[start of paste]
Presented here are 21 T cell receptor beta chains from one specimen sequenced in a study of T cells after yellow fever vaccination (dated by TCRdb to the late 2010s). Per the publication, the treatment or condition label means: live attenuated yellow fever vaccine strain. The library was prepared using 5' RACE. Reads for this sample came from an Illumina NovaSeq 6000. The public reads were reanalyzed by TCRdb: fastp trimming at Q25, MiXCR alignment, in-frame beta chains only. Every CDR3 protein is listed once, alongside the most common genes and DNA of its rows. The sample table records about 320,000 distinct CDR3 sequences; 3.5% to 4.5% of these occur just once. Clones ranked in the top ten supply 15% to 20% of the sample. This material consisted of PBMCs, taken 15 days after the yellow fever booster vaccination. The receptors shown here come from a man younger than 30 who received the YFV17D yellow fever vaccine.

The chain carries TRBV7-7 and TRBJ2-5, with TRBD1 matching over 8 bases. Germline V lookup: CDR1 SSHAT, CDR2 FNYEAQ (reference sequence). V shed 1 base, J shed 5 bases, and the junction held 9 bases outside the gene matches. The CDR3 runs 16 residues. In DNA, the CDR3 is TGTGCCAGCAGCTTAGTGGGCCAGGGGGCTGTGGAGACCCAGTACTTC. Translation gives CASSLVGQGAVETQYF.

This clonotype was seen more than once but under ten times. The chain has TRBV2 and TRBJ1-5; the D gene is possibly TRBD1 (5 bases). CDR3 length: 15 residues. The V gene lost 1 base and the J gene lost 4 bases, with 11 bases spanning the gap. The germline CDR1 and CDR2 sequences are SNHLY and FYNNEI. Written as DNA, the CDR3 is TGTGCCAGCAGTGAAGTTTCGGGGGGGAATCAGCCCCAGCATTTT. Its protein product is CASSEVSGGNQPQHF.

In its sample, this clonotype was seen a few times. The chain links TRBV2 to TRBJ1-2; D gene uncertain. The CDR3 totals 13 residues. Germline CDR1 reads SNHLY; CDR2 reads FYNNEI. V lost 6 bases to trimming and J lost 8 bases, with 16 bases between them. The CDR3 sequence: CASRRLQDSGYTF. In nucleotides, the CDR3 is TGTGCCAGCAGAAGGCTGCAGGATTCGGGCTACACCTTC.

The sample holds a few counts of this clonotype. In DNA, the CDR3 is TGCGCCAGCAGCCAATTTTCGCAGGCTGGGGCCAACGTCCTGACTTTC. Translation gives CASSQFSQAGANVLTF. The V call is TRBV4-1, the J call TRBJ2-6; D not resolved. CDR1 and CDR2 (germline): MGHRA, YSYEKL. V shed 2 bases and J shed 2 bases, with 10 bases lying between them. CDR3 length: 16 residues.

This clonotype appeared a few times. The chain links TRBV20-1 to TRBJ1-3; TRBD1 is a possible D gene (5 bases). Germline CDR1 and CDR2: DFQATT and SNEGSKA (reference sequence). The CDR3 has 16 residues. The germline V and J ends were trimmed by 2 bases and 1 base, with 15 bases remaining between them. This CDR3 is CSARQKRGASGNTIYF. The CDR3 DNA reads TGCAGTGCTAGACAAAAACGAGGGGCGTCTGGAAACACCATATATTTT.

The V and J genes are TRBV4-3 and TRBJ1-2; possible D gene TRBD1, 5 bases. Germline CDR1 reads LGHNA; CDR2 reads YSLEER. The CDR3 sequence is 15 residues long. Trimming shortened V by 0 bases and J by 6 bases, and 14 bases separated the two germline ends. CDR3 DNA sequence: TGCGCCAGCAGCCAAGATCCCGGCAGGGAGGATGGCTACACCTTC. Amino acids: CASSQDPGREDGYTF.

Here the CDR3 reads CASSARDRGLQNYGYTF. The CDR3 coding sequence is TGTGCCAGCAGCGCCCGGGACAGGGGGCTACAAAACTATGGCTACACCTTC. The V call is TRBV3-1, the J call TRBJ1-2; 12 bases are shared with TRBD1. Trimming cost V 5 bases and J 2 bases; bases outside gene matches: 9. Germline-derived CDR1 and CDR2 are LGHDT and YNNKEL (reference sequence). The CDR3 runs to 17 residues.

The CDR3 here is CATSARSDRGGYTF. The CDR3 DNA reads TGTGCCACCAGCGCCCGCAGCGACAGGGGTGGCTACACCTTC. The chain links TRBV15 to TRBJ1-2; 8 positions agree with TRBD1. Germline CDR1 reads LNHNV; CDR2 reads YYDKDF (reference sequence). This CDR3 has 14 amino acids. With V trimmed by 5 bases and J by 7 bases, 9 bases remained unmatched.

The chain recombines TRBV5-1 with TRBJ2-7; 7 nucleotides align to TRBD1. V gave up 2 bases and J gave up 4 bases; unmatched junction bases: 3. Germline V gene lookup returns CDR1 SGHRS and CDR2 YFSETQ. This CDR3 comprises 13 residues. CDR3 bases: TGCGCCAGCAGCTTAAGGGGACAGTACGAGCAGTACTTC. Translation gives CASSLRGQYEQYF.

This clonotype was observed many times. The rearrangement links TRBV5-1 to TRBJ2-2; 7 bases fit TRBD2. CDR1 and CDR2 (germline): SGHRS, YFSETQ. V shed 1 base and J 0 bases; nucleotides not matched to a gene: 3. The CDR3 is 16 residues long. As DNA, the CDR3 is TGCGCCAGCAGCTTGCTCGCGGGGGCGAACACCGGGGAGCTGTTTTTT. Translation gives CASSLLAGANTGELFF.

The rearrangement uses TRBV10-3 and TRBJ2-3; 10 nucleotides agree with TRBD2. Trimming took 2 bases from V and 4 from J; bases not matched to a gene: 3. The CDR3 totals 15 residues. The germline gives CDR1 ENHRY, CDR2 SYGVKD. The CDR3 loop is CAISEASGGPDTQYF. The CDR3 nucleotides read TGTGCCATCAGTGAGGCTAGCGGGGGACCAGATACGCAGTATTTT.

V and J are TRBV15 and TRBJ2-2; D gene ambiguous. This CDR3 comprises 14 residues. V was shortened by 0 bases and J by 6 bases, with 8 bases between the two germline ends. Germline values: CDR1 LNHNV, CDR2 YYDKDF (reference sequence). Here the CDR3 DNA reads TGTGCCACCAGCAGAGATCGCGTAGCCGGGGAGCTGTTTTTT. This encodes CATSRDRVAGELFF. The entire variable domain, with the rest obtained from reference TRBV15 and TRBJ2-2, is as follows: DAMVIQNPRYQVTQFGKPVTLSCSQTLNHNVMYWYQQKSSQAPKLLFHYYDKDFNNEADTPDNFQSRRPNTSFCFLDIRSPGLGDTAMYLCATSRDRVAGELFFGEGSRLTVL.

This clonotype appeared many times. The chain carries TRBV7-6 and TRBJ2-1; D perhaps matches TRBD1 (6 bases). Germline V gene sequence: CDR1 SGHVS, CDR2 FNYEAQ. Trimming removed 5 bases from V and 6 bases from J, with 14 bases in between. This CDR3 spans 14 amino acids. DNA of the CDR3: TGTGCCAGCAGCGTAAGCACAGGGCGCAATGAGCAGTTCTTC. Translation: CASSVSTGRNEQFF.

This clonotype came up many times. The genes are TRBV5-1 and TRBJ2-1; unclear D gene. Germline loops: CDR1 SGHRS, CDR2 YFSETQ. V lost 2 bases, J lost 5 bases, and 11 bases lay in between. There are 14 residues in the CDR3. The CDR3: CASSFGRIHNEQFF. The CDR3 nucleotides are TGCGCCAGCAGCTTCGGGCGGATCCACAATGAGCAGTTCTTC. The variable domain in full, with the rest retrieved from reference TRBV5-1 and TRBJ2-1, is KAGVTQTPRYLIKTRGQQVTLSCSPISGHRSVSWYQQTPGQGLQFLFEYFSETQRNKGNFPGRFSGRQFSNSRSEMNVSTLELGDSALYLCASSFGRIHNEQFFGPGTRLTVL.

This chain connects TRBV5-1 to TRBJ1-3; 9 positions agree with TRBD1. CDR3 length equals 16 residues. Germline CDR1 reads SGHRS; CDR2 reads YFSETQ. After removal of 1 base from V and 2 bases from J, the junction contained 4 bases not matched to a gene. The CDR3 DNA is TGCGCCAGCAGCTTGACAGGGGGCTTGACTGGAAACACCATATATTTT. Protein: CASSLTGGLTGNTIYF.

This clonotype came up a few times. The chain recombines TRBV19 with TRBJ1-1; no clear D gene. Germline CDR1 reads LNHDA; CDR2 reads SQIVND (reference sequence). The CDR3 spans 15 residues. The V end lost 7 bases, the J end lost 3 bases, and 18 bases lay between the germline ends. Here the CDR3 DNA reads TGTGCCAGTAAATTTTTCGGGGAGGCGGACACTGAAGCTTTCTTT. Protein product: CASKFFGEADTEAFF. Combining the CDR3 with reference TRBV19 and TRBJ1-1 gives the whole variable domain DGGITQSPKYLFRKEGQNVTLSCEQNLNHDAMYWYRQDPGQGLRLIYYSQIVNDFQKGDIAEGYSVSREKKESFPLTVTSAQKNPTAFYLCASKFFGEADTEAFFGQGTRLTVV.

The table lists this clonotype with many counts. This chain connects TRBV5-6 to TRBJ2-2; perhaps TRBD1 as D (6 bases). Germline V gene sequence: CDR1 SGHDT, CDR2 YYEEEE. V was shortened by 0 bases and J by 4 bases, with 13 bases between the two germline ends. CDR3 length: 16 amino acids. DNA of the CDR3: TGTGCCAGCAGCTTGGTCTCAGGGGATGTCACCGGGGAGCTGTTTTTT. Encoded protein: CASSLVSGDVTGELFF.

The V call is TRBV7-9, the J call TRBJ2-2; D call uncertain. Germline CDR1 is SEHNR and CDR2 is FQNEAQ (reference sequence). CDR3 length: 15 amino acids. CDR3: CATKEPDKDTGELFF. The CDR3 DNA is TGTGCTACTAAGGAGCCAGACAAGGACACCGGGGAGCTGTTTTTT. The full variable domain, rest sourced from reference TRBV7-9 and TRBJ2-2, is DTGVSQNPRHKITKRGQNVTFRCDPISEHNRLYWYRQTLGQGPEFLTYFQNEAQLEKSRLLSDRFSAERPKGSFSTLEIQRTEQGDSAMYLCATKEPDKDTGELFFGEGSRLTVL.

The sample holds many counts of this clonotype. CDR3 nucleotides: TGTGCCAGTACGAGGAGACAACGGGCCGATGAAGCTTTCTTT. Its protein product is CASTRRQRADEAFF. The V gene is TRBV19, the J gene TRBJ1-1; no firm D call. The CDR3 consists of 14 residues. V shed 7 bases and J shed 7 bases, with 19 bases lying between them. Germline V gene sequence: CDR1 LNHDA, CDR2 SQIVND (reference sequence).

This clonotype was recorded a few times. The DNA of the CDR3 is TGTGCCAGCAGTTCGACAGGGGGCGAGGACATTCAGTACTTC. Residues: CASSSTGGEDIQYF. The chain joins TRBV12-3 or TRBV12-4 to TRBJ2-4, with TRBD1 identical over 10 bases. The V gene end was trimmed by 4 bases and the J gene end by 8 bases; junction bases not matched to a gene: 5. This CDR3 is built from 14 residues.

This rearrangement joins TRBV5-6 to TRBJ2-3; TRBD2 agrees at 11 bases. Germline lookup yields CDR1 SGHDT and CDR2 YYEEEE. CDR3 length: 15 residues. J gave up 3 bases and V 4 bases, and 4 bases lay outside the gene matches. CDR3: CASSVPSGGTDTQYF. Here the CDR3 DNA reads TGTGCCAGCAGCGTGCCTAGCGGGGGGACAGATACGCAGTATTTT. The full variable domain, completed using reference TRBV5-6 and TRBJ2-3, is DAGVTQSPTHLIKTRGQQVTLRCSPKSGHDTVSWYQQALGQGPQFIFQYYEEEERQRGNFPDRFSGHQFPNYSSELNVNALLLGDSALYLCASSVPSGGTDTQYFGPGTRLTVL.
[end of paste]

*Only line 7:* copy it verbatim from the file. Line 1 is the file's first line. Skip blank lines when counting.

The V and J genes are TRBV4-3 and TRBJ1-2; possible D gene TRBD1, 5 bases. Germline CDR1 reads LGHNA; CDR2 reads YSLEER. The CDR3 sequence is 15 residues long. Trimming shortened V by 0 bases and J by 6 bases, and 14 bases separated the two germline ends. CDR3 DNA sequence: TGCGCCAGCAGCCAAGATCCCGGCAGGGAGGATGGCTACACCTTC. Amino acids: CASSQDPGREDGYTF.